Federal health center funding increased

Posted: Monday, April 29, 2002

FAIRBANKS (AP) -- The federal government has increased the amount of money it spends on community health centers in Alaska for the second time in a year.

The U.S. Health Resources and Services Administration has granted an extra $10 million to Alaska.

The money could build new community health centers and help pay costs at existing centers.

The new money is part of the federal government's Frontier Health Plan, a program aimed at rural states.

Sen. Ted Stevens said the extra $10 million came at his request. He also talked the agency into a $6.5 million increase last fall.

Dr. Betty Duke, the agency's administrator, announced the extra money at the Alaska Rural Health Conference in Anchorage last week after two days of visiting health centers in Alaska, Stevens' office said.

The money ''demonstrates this administration's dedication to ensuring that all Alaskans, including those in the most remote areas of our state, have access to basic health services,'' Stevens said in a news release.

In all, the federal agency will spend $23 million in Alaska this fiscal year. That level of spending is expected ''to continue on an annual basis,'' the Stevens news release said.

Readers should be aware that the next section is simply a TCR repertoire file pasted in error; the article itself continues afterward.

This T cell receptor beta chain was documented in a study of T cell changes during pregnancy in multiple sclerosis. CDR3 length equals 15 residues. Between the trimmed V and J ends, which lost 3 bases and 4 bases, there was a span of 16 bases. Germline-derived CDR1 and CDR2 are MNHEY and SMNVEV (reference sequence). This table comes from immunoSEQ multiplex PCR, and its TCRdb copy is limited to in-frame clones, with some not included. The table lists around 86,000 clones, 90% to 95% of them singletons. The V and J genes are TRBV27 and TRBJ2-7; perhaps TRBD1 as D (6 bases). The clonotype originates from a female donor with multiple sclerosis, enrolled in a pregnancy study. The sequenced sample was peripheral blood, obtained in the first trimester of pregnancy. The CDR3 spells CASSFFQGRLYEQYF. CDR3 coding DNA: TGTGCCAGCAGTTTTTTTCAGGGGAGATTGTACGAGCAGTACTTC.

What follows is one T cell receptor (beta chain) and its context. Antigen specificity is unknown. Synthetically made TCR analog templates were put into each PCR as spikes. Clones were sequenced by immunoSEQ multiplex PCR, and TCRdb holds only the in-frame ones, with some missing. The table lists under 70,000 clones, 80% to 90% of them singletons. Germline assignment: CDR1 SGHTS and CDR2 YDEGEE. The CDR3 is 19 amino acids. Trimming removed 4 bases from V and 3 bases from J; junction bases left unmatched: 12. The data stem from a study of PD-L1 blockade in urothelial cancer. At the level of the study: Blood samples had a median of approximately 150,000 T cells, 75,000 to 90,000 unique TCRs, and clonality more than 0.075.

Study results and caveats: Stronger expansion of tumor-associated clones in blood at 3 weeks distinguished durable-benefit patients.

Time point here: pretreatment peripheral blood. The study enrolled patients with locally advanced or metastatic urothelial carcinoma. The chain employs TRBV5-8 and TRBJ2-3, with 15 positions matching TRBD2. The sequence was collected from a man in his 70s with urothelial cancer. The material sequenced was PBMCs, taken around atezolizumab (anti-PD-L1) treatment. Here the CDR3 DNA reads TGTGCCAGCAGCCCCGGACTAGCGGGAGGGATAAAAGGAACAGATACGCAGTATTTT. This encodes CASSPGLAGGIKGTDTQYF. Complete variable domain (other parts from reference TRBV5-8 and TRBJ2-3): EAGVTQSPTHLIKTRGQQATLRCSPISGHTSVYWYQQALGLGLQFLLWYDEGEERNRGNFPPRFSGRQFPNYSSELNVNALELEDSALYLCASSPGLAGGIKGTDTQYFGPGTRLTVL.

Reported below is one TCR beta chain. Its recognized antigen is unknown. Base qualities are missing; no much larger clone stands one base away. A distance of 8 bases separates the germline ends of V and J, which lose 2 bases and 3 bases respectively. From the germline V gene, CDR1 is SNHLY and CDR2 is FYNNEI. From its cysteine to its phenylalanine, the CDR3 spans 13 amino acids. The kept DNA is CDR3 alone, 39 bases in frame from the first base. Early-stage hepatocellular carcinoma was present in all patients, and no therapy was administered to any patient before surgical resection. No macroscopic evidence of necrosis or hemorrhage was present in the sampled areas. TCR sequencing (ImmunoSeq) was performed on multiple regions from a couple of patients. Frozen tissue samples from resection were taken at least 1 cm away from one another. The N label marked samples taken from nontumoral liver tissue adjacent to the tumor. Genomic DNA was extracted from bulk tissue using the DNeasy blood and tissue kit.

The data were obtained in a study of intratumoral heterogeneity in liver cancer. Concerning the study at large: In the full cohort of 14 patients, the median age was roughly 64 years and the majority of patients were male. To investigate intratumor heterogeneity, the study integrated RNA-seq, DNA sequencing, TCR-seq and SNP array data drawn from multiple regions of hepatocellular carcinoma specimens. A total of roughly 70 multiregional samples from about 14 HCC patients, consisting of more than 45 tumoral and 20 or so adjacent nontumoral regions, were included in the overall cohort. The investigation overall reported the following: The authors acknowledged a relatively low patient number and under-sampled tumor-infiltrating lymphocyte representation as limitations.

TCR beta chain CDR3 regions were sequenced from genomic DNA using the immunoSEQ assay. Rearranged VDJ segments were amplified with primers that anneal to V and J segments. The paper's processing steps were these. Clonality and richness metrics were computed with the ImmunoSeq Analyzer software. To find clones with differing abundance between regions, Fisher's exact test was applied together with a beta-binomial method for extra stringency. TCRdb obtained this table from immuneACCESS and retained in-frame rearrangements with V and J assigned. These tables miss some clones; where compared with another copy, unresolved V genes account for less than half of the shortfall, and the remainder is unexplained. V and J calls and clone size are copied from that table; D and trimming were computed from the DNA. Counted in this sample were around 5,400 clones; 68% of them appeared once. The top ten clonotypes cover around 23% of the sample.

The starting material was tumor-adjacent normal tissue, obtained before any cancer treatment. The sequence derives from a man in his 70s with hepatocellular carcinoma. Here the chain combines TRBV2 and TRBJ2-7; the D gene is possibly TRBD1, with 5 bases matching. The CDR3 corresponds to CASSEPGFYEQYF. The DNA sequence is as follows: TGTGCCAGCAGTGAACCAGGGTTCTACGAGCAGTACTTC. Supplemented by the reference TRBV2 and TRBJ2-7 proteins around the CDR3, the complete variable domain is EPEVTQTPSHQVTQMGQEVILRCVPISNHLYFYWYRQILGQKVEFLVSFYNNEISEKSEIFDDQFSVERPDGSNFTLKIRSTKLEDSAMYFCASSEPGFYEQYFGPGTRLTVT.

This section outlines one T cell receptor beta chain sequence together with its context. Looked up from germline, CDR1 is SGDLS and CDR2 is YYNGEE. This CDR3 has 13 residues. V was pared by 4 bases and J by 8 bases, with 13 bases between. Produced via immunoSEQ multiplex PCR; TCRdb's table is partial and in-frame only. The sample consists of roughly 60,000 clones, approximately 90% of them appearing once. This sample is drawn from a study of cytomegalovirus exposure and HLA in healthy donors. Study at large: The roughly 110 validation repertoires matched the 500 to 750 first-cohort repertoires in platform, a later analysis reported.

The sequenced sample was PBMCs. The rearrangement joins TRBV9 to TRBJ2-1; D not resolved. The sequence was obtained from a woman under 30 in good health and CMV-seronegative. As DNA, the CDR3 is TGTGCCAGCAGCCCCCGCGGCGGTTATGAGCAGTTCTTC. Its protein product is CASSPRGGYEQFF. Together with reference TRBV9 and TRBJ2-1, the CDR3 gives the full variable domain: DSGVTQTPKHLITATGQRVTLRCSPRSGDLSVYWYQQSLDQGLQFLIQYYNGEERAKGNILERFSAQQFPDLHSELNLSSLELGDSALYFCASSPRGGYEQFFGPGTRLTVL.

Groups must apply for a share of the additional $10 million by June 20.

Community health centers provide primary health care at reduced rates for people with low incomes.

The federal government's Frontier Health Plan supports a dozen health centers and clinics around the state.

Anchorage has two clinics, Fairbanks has one. Six clinics serve communities in the Aleutian Islands. Sitka, Bethel and Talkeetna each have one.

The HRSA funds such centers in areas where it finds a shortage of health professionals.

With the new total, spending in Alaska will have doubled from a few years ago. In fiscal 1999, the federal agency spent about $12.8 million in Alaska.

The new total for Alaska is still a tiny slice of the agency's nationwide budget of $6.2 billion this fiscal year.

Given its small population, though, Alaska has a proportionately larger slice of the agency's budget. With an estimated 634,000 people, Alaska's population is .22 percent of the nation's 284 million. The state will take in .37 percent of the HRSA's spending this year.

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